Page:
only to paying customers. The copyright holder's consent to provide open
access has not changed.

2. A scholar's work is published online by an open-access journal. But
that journal is indexed by a search engine that also indexes many priced
and access-restricted journals. Rather than discriminate and give free
access to the free articles and priced access to the priced articles, it
charges for full-text access to any article that comes up in response to a
search.

3. A government agency decides to outsource its publishing, bypassing the
GPO and its open-access policies. The private-sector publisher makes the
(public-domain) papers and other documents of the agency available only to
paying customers.

The general principle behind this request for an exemption was also
asserted in a public statement by France's Académie des Sciences on
December 6, 2001. The French Académie called on the European Commission
not to apply ordinary copyright rules to scientific publications for which
the authors seek no payment.
http://www-mathdoc.ujf-grenoble.fr/DA/

For more on open access, see the Budapest Open Access Initiative. (For
example, the BOAI makes clear that many authors consenting to open access
wish to retain copyright rather than put their works into the public domain.)
http://www.soros.org/openaccess/

-----



----------
Peter Suber, Professor of Philosophy
Earlham College, Richmond, Indiana, 47374
Email pet-@earlham.edu
Web http://www.earlham.edu/~peters

Editor, Free Online Scholarship Newsletter
http://www.earlham.edu/~peters/fos/
Editor, FOS News blog
http://www.earlham.edu/~peters/fos/fosblog.html



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<html><div>[The U.S. Copyright Office has been seeking public comment on
classes of works that ought to be exempt from the DMCA anti-circumvention
clause.  The comments are due at 5:00 pm EST today at
<<a href="http://www.copyright.gov/1201/comment_forms/" EUDORA=AUTOURL>http://www.copyright.gov/1201/comment_forms/</a>>. 
I just submitted the comment below.  Note that the Copyright Office
is not seeking comments on general revisions to the DMCA, but only
exemptions to the anti-circumvention clause and only for the purpose of
access rather than e.g. copying.  The format of the comments is also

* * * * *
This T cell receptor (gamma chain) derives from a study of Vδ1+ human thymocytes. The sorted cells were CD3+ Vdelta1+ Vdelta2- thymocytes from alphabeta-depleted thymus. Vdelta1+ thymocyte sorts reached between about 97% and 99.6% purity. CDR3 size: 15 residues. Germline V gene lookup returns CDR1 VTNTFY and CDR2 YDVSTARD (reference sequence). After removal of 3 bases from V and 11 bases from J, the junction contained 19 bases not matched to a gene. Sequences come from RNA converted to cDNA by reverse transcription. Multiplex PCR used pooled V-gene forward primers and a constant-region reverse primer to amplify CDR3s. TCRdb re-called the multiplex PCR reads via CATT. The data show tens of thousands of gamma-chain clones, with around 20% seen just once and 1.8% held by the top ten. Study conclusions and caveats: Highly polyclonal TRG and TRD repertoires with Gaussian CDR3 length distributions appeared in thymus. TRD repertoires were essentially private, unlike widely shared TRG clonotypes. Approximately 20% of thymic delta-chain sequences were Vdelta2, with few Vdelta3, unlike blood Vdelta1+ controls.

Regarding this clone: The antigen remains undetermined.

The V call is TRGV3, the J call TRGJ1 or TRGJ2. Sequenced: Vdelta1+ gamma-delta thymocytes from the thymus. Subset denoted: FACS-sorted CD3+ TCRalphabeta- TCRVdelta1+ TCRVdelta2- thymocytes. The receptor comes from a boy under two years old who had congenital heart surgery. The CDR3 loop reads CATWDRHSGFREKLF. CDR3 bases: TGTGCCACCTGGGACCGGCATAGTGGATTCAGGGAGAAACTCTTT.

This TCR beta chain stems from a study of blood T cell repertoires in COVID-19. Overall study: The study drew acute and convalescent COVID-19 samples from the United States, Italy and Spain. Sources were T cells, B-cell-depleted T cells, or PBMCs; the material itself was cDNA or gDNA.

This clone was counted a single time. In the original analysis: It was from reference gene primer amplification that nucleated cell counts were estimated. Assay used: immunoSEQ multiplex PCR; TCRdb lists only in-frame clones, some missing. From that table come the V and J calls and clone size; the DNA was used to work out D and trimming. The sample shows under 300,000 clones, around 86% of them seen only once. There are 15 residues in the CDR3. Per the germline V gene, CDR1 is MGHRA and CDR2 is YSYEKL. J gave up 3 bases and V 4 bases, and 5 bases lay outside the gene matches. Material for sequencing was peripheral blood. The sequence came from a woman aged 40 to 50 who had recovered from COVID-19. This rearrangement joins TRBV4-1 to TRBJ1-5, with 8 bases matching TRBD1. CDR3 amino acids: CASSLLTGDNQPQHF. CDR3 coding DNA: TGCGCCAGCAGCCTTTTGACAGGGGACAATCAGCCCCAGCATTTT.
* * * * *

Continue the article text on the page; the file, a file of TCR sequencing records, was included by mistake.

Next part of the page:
dictated by the Copyright Office.  --Peter.]</div>
<br>
<div>----------</div>
<br>
<div>To the U.S. Copyright Office</div>
<br>
<div> From Peter Suber</div>
<div>Professor of Philosophy</div>
<div>Earlham College</div>
<div>Richmond, Indiana  47374</div>
<br>
<div>December 18, 2002</div>
<br>
<div>-----</div>
<br>
<div>Class of works to be exempt:  copyrighted content that the
copyright holder consents to publish or distribute without payment. 
A slightly broader way to describe this class:  copyrighted content
for which the copyright holder consents to provide *open access*, when
"open access" is defined as access permitting the unrestricted
reading, downloading, copying, sharing, storing, printing, searching,
linking, and crawling of some body of work. </div>
<br>
<div>The most important works in this class are scientific and scholarly
journal articles, at least when the copyright is retained by the author
or transferred to an open-access journal.  (When the author's
copyright is transferred to a traditional journal, the new copyright
holder will virtually never consent to open access, so we're not talking
about that case.)  </div>
<br>
<div>Scientific and scholarly journal articles are in this class because
scholarly authors are not paid for journal articles and do not expect
payment.  They are paid by their employers and share their research
articles freely for the sake of advancing knowledge.  They write for
impact and not for money.  When they retain copyright, or transfer
it to an open-access journal, then the copyright holder will typically
consent to open access.  Access-blocking DRM would frustrate this
intention.  </div>
<br>
<div>For the purpose of this rule-making, it shouldn't matter whether
copyright-holder consent to open access is rare or frequent (hence,